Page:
but it sticks to your ribs and gets the job done.
– And remember, if you’re working in the fields,
you need your meals to be portable.
So cornmeal and water mixtures evolved
into hoecakes, pancakes,
and hot water cornbread.
– While forced labor fueled American agriculture,
collard greens were one of the few crops
enslaved Africans were allowed to grow
and harvest for their own consumption.
And plantation owners gave them discarded
animal parts to eat.
Ham hocks, hog maws, hog jowl, pig’s feet,
pig lips, chitlins.
To a plantation owner, that was actual trash.
– This is the perfect example of how
unique circumstances informed our culinary creations.
African cooks in the big house,
simmered the greens slowly with these
throwaway pieces of meat,
like ham hocks to soften the leaves,
and transform the bitter taste.
– Cooks also used deep fat frying.
A technique they were familiar with back home,
long before the advent of refrigeration,
people used both smoking and frying
as methods of food preservation
or even flavorings.
Like how Nigerians use ground up,
smoked crawfish in a variety of dishes.
– In this context, soul food is about
nourishment, community, and survival.
We have to work together to even have
the energy to even tend a garden.
Cooks who worked in the plantation house,
brought leftovers to share with those
working in the fields.
And in the unlikely event you come across
something as luxurious as sugar or milk–
– Put that on your cornbread and enjoy desert.
– If you wanna get your ethno-botanist on,
Yes, that’s a thing.
We’ll link more resources to information about
gumbo, okra, and how rice in the United States is,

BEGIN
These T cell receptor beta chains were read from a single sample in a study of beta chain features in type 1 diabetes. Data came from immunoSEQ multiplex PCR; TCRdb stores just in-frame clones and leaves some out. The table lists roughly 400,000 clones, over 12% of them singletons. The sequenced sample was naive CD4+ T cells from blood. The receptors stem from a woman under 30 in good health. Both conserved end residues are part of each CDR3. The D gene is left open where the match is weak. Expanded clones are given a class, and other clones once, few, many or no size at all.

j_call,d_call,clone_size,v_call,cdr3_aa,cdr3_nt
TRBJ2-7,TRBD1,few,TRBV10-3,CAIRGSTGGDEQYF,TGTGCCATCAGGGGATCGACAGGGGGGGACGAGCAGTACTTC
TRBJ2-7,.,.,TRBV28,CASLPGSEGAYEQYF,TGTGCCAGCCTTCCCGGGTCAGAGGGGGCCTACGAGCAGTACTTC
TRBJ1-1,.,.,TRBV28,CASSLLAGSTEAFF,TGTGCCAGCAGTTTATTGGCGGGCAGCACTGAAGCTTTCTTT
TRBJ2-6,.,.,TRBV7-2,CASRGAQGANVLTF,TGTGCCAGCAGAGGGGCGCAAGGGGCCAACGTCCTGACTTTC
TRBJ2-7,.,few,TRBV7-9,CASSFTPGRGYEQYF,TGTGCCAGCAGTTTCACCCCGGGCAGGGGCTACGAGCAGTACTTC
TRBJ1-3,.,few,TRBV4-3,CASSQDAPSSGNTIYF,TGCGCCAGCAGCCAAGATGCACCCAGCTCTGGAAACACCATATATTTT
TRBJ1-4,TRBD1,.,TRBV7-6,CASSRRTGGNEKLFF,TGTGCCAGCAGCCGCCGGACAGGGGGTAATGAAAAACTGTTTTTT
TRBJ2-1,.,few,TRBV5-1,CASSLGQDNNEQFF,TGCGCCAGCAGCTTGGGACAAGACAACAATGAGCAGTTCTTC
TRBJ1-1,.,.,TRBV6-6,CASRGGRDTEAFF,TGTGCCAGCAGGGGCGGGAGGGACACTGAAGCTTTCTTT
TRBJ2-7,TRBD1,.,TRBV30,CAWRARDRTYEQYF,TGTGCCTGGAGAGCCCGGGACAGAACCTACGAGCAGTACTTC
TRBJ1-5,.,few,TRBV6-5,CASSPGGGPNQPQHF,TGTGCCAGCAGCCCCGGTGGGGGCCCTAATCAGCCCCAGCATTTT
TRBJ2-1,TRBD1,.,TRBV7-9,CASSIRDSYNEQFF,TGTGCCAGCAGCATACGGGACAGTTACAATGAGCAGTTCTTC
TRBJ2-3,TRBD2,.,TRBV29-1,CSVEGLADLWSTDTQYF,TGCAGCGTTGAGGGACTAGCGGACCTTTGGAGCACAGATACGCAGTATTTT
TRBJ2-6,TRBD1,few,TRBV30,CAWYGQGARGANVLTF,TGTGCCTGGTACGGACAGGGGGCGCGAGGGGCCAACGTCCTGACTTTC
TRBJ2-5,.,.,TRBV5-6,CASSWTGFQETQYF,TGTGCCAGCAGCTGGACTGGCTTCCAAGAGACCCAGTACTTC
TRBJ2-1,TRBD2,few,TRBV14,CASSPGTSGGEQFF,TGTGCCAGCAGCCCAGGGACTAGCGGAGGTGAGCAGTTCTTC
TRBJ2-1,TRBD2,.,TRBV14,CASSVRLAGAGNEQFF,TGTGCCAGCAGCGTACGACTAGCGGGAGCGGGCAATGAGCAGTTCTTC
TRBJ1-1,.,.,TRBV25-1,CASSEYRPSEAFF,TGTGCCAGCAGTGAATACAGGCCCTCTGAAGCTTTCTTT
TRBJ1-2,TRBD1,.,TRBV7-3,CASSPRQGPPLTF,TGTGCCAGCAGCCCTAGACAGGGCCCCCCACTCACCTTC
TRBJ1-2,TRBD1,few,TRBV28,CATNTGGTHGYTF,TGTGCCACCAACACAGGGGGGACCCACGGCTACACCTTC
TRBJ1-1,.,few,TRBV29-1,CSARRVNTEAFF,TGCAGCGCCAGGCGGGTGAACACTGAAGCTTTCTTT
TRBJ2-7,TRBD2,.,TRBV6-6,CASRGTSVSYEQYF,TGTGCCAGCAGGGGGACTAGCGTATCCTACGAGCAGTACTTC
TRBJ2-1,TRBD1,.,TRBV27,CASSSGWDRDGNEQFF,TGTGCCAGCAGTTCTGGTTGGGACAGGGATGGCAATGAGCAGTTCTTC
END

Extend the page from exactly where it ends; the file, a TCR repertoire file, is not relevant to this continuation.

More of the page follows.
(whispers) from Africa.
– [Hallease] Over time,
thought our identities shifted from
being African to being black,
we still maintained a sense of identity
Like Professor Fischler noted.
– Because slavery prevailed largely in the South,
and your meal was likely cooked by black people,
the food borne of those conditions
became synonymous of the region.
– [Hallease] “The Virginia Housewife” by Mary Randolph
is lauded as one of the most influential cookbooks
in U.S. history.
And the first regional, American cookbook.
And while that’s the case,
it’s also important to note,
as later reprints of the book have,
that her culinary prowess wasn’t a solo effort.
As a very wealthy lady,
her kitchen was staffed by enslaved cooks.
– There’s okra recipes in there.
We’ll link the book so you can read it for yourself.
And other 18th Century cookbooks
directly referenced their cooks’ expertise.
There’s no doubt that culinary knowledge
was transferred, shared, blended to make new things.
Albeit, under forced conditions.
– It’s for that reason that some people distinguish
soul food from southern food.
The latter pertains to the type of food,
the former pertains to who cooked it.
Who made the potato salad.
– What is super important to know,
because the term soul food wasn’t even
really a thing until the 1960’s.
This is where food and identity become
even more intertwined.
– [Hallease] First, enough time had passed
after the Great Migration,
to the North and out West,
that black folks had multiple home towns.
Where they were born and raised,
and where their grandparents were from.
– You were from Harlem,
but your people are down in Georgia.
That’s why it’s called Down Home Cooking.
– Second, it’s the 60’s and 70’s,
Say it loud, I’m black and I’m proud.
Food was a political statement.
You might be movin’ on up,
compared to your ancestors,
but Jim Crow laws still exist,
and the Civil Rights Movement is in full swing.
– During the 1960’s, middle class black folks
used their consumption of soul food to define
to distance themselves from the values of
the white middle class,
and to align themselves with lower-class